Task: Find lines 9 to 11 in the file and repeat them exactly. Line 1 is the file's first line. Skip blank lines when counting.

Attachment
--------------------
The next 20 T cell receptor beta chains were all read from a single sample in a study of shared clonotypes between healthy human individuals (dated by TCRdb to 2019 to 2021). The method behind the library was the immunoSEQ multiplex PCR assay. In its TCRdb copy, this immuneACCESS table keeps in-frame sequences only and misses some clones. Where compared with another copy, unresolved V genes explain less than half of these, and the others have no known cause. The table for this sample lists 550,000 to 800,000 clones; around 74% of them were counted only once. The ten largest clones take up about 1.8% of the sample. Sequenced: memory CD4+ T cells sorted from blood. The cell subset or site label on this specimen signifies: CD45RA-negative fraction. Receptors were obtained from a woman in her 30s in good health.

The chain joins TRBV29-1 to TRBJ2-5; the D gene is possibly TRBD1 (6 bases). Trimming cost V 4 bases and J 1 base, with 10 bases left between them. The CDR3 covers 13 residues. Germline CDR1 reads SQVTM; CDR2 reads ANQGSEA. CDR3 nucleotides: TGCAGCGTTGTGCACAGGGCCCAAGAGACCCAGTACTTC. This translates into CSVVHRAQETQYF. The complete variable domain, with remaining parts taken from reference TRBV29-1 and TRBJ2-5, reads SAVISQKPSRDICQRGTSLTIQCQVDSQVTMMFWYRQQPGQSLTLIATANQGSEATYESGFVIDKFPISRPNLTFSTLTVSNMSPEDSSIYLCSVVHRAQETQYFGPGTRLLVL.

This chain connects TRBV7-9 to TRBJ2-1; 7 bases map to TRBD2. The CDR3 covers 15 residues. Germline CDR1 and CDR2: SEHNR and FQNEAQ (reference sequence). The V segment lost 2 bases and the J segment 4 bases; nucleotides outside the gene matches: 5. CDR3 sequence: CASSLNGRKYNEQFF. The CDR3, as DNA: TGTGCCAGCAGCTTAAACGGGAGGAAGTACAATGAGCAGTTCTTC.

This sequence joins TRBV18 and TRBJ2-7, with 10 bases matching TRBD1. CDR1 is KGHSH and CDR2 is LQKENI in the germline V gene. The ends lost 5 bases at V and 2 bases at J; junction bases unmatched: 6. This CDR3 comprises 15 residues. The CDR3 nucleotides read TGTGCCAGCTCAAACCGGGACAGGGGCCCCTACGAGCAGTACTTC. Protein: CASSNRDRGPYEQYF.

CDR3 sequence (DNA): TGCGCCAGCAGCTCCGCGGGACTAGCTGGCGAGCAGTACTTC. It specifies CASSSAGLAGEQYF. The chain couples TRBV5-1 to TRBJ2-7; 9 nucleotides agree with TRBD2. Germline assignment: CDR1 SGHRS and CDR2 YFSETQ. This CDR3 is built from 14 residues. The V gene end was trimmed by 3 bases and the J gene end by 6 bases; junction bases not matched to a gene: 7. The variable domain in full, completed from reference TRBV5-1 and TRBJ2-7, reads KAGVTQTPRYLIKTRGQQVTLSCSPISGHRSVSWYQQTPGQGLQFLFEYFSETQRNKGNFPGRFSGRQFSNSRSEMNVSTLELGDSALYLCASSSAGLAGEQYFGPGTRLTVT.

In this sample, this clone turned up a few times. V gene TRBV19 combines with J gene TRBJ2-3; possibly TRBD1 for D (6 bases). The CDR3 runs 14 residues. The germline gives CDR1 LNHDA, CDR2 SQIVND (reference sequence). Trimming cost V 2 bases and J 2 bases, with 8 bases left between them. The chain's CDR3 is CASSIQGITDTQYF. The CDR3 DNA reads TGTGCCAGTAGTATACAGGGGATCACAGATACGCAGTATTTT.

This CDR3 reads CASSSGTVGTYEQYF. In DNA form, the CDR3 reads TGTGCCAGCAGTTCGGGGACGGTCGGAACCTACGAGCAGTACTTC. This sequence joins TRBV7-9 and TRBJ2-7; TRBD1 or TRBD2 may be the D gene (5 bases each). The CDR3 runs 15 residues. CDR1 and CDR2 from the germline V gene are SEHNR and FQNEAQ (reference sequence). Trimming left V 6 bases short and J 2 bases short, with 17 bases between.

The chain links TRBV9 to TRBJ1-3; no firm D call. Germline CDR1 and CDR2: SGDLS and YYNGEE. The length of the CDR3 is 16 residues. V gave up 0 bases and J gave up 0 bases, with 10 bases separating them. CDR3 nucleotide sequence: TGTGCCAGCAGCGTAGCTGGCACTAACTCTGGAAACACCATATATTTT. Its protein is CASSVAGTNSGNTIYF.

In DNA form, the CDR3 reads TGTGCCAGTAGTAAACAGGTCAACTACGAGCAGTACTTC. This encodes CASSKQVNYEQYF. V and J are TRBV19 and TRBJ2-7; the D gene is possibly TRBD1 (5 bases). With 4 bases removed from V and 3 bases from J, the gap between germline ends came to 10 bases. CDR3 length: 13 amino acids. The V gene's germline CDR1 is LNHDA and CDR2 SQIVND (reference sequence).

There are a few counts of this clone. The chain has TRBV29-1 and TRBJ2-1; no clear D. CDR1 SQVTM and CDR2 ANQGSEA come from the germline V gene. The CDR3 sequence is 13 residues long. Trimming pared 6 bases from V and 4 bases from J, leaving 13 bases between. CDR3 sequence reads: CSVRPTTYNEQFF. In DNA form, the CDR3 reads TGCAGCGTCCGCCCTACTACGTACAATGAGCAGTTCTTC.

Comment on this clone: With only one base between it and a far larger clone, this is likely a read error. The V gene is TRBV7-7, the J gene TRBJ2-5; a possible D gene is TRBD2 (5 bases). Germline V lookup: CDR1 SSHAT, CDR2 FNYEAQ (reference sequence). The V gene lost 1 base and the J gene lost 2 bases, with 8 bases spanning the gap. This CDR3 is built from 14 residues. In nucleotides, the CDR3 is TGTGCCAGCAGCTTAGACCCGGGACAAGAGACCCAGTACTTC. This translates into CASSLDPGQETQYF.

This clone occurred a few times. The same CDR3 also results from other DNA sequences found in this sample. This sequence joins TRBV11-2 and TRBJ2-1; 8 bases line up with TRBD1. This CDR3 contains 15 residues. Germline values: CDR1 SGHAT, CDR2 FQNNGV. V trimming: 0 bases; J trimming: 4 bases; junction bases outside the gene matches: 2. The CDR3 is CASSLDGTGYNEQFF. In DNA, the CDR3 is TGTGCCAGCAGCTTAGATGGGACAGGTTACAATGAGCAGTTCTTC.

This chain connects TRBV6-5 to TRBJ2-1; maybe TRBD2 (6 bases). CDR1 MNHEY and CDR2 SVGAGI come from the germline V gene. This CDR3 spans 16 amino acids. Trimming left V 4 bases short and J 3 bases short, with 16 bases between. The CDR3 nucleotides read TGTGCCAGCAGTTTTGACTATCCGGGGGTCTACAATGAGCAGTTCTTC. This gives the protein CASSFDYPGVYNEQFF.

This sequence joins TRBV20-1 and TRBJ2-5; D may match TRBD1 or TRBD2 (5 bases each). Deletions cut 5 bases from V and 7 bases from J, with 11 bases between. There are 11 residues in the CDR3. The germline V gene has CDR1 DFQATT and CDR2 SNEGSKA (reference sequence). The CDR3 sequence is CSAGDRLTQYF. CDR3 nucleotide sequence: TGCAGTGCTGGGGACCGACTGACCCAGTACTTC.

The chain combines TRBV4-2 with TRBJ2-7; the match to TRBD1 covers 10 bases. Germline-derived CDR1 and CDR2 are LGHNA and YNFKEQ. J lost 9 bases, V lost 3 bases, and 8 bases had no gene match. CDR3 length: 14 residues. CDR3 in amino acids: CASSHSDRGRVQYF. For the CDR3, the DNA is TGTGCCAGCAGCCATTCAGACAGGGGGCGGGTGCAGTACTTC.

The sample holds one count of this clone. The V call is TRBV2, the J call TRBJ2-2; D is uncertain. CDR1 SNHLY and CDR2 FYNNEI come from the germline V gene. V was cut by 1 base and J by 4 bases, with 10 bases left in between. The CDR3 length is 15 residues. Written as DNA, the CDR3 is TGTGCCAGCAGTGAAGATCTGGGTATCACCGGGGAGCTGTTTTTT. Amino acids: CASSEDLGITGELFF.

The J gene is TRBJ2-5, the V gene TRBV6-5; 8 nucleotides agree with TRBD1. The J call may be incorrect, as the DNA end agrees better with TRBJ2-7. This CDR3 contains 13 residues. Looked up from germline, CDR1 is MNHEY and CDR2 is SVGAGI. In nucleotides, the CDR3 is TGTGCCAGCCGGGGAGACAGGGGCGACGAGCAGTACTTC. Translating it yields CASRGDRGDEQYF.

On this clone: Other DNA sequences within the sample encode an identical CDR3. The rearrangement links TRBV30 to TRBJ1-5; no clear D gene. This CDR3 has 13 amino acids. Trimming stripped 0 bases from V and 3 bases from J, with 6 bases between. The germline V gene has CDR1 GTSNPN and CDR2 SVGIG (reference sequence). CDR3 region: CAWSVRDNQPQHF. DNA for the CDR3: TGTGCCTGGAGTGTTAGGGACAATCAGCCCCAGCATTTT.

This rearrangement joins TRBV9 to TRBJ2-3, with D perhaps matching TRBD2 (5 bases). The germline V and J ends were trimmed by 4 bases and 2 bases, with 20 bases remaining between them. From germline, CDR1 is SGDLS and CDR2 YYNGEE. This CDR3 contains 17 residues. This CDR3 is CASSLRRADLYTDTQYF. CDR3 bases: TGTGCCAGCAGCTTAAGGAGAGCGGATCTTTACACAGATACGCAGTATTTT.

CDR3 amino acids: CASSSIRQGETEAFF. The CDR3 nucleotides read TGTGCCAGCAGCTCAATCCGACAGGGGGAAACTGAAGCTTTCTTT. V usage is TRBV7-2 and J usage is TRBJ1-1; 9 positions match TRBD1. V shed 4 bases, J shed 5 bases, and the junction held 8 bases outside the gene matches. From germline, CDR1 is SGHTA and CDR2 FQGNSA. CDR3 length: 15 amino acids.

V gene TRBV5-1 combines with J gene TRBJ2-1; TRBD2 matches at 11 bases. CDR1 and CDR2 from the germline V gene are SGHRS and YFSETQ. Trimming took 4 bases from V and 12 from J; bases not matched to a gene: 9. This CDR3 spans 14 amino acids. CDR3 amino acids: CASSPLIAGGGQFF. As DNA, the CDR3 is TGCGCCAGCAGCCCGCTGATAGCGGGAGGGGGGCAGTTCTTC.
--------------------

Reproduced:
In DNA form, the CDR3 reads TGTGCCAGTAGTAAACAGGTCAACTACGAGCAGTACTTC. This encodes CASSKQVNYEQYF. V and J are TRBV19 and TRBJ2-7; the D gene is possibly TRBD1 (5 bases). With 4 bases removed from V and 3 bases from J, the gap between germline ends came to 10 bases. CDR3 length: 13 amino acids. The V gene's germline CDR1 is LNHDA and CDR2 SQIVND (reference sequence).

There are a few counts of this clone. The chain has TRBV29-1 and TRBJ2-1; no clear D. CDR1 SQVTM and CDR2 ANQGSEA come from the germline V gene. The CDR3 sequence is 13 residues long. Trimming pared 6 bases from V and 4 bases from J, leaving 13 bases between. CDR3 sequence reads: CSVRPTTYNEQFF. In DNA form, the CDR3 reads TGCAGCGTCCGCCCTACTACGTACAATGAGCAGTTCTTC.

Comment on this clone: With only one base between it and a far larger clone, this is likely a read error. The V gene is TRBV7-7, the J gene TRBJ2-5; a possible D gene is TRBD2 (5 bases). Germline V lookup: CDR1 SSHAT, CDR2 FNYEAQ (reference sequence). The V gene lost 1 base and the J gene lost 2 bases, with 8 bases spanning the gap. This CDR3 is built from 14 residues. In nucleotides, the CDR3 is TGTGCCAGCAGCTTAGACCCGGGACAAGAGACCCAGTACTTC. This translates into CASSLDPGQETQYF.